I’d like to believe there’s a universe of thought where, in much the same manner as the titles of Public Enemy’s first three albums addressed their plan for artistic world domination, the names of the albums kickstarting the solo career of Seattle musician Kassa Overall speak to his creative evolution. Overall’s 2019 debut, Go Get Ice Cream and Listen to Jazz, suggested a toe dipped into musical waters. He followed that up with a more confident statement the next year, I Think I’m Good. Now that we’re at album number three, Animals? The dude’s clearly a beast.
Trained as a drummer, Overall’s able to command from behind in an Art Blakey style, originally as a session musician and then as a bandleader and arranger of skilled jazz players and famous friends. He can also wield cracked rhymes that rest somewhere between backpack rap and trap music, as well as the production tricks that support each. After sometimes joyful experimentation on Go Get Ice Cream and a far more subdued tone on I Think I’m Good, Animals manages to split all of Overall’s differences. Rap bonafides aside, he tracks as a jazz artist likely because he’s able to use different things in, shall we say, jazz ways.
The tools of the studio drench his music in echo, distortion, and glitches, utilizing these effects like additional instruments in improvisation especially in the trumpet features “Still Ain’t Find Me” and “No It Ain’t.” Overall and special guests like Lil B and Danny Brown also drop straightforward, abstract, and even compressed bars throughout the album. These connect the Beat-poet cafes of the 1950s to modern slams and cyphers in vocal-jazz updates like “Maybe We Can Stay,” “Ready to Ball,” and more.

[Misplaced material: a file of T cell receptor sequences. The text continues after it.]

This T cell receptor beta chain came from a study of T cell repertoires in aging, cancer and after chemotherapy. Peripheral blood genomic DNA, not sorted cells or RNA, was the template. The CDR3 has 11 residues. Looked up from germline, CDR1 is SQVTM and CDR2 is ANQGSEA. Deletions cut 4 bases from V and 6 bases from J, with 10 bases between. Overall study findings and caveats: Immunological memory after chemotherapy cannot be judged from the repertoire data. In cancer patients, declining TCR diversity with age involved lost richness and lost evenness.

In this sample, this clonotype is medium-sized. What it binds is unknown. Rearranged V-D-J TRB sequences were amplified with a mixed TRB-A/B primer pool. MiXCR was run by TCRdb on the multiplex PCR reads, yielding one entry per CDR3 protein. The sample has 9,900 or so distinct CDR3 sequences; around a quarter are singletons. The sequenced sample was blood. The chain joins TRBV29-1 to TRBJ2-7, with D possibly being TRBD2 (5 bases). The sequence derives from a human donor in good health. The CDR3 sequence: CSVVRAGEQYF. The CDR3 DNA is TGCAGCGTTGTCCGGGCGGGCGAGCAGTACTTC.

There’s also a lot of obsession with career and mental health—Overall’s specifically, but Black men’s in general—even as Overall’s music embraces playfulness and accessibility. “I filled prescriptions to block out visions/Still feel the tremble of a victim,” he tells us on “Make My Way Back Home.” “Now the music is my therapist.” In these moments we also hear some of the album’s smartest references, callbacks, and mashups. “Going Up” and “The Lava is Calm” are introspective ballads tortured by the ghosts of Prince and Eddie Hazel, respectively. And there’s a legitimate if leftfield art-pop cut here: “So Happy,” an exercise in dub and tango that’s an impossibly jaunty exploration of suicidal thoughts and friends.
We’ve seen too many jazz musicians tack on rappers in search of what feels like collaborative clout. Modern hip-hop artists also too often embrace the trappings of jazz only to come off sounding cerebral to a fault. Kassa Overall takes all of these things in moderation and through considered study, so Animals isn’t just something greater than the sum of its parts. It’s the logical result of an arc of artistic progress.
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Adam Blyweiss is associate editor of Treble. A graphic designer and design teacher by trade, Adam has written about music since his 1990s college days and been published at MXDWN and e|i magazine. Based in Philadelphia, Adam has also DJ’d for terrestrial and streaming radio from WXPN and WKDU.